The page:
We all know, for example, how –throughout the centuries– the church made use of matter, of music and of images in manifesting the presence of the kingdom of God in the liturgy. How, through the rites of sanctification and blessing, it has asserted its claim to universality, encompassing the entire cosmic reality. Indeed, nothing of the “old creation” can be left outside of the “new”‘!
This does not mean, however, that any cultural form contributes to a manifestation of “new creation.” or that any style of art is as able as the Romanesque, the Gothic, or the Byzantine, to reflect the mystery of the incarnation. The drama of a secularised culture, which excludes the logos of creation and builds its forms upon the reaction and intuitions of “autonomous” humankind, has gone very deep in our world today. A process of selection, of purification and redemption, similar to the one that confronted the fathers of the church when they faced the gigantic task of converting the Greco-Roman world to Christ, faces us again today. Of course, our task is much more difticult, because the world we face is a post-Christian world: it pretends to know the Christian norms and to reject them deliberately. Christianity has tragically lost its novelty: it smells a reactionary past. A simple return to ancient liturgy, to ancient art, to ancient music is therefore both insufficient in itself and may lead to further compromising the ever-new, creative nature of the Christian faith.
Personally, I think that antiquarian conservatism, a “return” to the past, is often better than bad improvisations. But, clearly, if Maximus the Confessor was right in defining the “logos of being” as a movement, one should recognize that Christian mission requires new forms, new ways of including the whole of today’s humanity, of today’s world into its realm. But these new forms cannot simply be imported as such from the fallen world, uncritically; they must be adapted to the unchanging content of the Christian gospel and manifest this content in a way that would be consistent with the holy tradition of the one catholic tradition. So, authentic Christian creativity requires this effort of selection, of discernment, as well as boldness in accepting new things.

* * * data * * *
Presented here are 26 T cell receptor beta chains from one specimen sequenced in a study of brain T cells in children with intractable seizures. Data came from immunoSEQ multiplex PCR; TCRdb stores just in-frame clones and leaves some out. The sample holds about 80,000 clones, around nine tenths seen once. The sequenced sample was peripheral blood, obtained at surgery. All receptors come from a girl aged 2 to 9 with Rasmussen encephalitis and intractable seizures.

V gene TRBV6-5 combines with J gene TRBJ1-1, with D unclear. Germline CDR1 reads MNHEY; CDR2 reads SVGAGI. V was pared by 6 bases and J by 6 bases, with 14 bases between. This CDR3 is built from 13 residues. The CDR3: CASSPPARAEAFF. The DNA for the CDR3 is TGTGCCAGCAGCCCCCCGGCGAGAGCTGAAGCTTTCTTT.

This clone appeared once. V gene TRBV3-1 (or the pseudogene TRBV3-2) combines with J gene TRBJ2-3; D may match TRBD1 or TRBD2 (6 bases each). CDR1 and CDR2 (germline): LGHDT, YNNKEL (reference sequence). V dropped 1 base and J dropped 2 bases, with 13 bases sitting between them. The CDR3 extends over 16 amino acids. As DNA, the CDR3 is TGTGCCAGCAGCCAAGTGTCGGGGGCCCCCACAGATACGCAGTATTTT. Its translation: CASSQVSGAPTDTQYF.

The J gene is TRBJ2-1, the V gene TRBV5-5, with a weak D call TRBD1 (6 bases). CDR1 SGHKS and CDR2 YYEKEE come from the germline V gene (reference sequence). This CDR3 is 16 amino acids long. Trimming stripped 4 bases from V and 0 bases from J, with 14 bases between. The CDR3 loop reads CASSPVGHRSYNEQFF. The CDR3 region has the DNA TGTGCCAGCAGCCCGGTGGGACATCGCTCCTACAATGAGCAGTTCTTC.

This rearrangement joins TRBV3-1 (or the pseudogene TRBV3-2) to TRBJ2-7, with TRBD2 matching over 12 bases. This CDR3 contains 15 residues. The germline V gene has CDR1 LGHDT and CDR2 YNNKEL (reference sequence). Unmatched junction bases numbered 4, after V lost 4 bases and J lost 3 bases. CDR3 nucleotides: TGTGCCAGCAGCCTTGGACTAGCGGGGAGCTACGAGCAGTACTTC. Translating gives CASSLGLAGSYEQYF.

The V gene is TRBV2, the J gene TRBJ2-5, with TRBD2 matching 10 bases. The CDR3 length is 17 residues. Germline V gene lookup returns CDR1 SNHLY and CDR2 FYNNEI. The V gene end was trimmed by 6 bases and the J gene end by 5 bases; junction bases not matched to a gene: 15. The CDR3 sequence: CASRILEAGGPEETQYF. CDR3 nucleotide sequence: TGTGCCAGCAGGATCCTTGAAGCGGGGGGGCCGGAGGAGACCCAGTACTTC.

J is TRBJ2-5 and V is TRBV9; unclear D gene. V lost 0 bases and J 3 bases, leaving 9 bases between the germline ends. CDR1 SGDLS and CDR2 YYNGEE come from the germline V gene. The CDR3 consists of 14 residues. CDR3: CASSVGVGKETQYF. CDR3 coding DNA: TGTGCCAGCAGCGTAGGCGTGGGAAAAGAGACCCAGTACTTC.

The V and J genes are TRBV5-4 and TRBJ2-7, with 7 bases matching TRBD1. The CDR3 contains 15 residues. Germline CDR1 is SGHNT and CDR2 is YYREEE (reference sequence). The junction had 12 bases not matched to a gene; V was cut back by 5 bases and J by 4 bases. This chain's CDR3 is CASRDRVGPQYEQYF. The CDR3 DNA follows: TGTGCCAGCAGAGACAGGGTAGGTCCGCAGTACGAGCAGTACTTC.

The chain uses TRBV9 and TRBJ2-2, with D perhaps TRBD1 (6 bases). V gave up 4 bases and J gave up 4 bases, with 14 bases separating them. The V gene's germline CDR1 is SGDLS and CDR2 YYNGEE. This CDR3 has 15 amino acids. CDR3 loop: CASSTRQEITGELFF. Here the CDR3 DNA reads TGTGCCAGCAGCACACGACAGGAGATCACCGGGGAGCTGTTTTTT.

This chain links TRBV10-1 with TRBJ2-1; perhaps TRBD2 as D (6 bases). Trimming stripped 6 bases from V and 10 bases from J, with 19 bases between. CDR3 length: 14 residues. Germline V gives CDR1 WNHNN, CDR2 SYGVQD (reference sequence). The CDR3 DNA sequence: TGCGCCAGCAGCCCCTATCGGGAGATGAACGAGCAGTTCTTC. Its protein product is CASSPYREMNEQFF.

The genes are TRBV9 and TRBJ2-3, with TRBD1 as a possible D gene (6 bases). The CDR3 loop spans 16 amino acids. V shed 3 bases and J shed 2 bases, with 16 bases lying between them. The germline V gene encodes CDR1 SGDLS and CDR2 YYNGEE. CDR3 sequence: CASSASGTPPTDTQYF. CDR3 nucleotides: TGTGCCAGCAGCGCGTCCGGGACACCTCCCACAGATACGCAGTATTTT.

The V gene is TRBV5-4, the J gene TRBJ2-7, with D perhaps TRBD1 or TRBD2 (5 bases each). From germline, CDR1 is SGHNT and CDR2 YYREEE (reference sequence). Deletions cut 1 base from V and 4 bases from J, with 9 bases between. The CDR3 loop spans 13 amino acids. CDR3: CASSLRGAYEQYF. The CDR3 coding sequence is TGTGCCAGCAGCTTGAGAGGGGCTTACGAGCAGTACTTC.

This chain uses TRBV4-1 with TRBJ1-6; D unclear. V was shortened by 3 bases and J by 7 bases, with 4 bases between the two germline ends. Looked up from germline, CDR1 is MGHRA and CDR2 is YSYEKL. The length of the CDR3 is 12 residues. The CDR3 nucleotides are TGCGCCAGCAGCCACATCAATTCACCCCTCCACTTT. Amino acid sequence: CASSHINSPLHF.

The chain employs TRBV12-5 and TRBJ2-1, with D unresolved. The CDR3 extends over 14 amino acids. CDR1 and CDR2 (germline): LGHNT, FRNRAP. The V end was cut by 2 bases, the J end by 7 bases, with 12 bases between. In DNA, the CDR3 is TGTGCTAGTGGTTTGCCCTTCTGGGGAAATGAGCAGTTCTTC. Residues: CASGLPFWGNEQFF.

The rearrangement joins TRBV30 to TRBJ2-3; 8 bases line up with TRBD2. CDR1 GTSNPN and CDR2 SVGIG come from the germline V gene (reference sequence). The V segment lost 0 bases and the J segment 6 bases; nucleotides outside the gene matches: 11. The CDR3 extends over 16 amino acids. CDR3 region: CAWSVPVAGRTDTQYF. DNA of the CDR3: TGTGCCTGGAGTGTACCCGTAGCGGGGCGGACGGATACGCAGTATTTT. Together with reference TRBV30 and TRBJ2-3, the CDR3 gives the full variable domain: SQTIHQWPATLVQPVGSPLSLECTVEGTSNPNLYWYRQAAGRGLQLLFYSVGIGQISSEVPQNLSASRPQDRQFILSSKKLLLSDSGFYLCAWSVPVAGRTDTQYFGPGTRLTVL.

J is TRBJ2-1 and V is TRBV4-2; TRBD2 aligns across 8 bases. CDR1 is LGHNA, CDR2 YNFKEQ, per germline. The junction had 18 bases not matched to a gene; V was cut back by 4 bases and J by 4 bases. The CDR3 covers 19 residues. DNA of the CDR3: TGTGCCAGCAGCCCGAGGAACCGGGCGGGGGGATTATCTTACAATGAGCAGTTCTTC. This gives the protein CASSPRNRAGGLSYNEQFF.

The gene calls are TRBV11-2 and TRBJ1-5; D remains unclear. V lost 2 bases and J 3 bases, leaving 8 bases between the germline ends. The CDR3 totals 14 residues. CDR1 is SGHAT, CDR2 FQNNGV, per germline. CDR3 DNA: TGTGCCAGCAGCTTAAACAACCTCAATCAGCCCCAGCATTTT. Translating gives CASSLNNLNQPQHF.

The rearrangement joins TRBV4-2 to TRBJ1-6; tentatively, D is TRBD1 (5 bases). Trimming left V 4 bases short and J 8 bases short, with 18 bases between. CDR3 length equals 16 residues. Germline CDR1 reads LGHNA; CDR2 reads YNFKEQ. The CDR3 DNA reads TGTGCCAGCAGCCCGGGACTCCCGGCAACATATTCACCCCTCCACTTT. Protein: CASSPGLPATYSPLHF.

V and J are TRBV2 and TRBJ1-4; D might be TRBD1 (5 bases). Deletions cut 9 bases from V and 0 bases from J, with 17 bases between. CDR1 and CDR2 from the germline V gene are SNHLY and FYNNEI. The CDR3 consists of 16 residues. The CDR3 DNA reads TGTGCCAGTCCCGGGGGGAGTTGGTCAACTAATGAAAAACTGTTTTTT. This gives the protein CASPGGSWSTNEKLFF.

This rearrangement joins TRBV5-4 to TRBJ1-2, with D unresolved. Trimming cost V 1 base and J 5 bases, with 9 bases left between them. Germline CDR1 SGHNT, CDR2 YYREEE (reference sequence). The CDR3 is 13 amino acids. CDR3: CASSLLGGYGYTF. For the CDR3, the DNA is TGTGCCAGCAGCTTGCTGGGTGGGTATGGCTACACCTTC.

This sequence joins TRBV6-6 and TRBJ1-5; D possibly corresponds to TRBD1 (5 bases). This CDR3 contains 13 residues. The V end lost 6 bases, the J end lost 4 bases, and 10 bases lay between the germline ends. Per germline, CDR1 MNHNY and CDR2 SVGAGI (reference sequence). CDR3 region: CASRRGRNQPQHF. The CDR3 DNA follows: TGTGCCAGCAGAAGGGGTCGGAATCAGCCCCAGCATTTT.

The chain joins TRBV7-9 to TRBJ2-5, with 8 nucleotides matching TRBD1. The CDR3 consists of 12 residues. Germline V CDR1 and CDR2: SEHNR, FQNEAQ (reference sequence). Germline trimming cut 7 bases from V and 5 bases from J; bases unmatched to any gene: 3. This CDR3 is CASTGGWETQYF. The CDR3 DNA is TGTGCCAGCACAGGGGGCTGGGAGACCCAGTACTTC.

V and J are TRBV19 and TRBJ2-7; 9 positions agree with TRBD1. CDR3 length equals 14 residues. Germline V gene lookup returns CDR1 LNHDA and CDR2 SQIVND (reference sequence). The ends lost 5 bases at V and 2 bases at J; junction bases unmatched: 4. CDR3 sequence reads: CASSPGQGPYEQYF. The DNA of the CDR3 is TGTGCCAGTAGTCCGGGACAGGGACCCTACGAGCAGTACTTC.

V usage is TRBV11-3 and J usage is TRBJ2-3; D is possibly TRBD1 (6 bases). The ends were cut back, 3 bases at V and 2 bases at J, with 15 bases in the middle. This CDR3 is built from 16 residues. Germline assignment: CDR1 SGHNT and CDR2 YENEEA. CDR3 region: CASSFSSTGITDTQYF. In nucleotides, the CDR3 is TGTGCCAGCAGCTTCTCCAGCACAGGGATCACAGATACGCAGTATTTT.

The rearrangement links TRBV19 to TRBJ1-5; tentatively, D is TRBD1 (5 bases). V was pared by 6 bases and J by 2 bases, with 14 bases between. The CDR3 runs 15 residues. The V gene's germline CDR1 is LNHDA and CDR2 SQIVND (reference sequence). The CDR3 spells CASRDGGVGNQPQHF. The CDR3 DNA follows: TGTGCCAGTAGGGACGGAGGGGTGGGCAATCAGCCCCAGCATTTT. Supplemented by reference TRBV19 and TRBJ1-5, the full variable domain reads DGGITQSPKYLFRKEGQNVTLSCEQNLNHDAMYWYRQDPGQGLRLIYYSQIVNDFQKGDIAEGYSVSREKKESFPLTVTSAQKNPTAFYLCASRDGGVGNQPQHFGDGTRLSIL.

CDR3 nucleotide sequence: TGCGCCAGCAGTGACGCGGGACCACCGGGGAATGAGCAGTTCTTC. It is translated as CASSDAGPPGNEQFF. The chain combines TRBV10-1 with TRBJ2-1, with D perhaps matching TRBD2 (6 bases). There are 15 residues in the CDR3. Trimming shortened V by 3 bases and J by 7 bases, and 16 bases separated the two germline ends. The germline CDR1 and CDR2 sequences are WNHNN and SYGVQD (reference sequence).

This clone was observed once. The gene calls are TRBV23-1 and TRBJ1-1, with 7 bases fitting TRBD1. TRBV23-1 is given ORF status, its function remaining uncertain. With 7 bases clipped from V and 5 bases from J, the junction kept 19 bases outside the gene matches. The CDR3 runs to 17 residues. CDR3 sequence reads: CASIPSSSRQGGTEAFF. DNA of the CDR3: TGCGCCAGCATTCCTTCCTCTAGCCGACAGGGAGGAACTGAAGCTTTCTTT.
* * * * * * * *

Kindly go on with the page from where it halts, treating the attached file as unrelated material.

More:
In their own days, Saints Cyril and Methodius were eminent witnesses of such creativity, not only because –as so many missionaries before and after them– they were able, culturally and linguistically, to identify with a social group that needed to hear the gospel, but because they were able to be both traditional and innovative, both faithful and critical. As Orthodox Byzantines, they opposed, as an obvious “innovation,” the interpolation of the common creed with the unfortunate Filioque clause, but they were respectful of the venerable Church of Rome (which helped them against the Germans) and translated not only the Byzantine liturgy, but also the Latin rite into Slavic. The authentic “catholicity” and dynamism of their ministry should remain as our model even today. To emulate that model is the best way of commemorating the 1100th anniversary of St Methodius’ death.